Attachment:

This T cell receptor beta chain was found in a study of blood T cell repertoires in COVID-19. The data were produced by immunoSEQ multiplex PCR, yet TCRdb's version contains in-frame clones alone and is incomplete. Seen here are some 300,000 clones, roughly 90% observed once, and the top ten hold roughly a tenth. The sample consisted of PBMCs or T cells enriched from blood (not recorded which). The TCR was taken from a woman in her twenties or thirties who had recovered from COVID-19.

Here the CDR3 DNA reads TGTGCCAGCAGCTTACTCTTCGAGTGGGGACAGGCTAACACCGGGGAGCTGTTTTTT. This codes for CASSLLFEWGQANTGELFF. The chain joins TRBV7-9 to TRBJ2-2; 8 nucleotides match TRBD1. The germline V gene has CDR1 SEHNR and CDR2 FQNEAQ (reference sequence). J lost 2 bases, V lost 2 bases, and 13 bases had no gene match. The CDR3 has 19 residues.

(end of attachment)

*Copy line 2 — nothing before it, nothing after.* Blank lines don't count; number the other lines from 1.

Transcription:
Here the CDR3 DNA reads TGTGCCAGCAGCTTACTCTTCGAGTGGGGACAGGCTAACACCGGGGAGCTGTTTTTT. This codes for CASSLLFEWGQANTGELFF. The chain joins TRBV7-9 to TRBJ2-2; 8 nucleotides match TRBD1. The germline V gene has CDR1 SEHNR and CDR2 FQNEAQ (reference sequence). J lost 2 bases, V lost 2 bases, and 13 bases had no gene match. The CDR3 has 19 residues.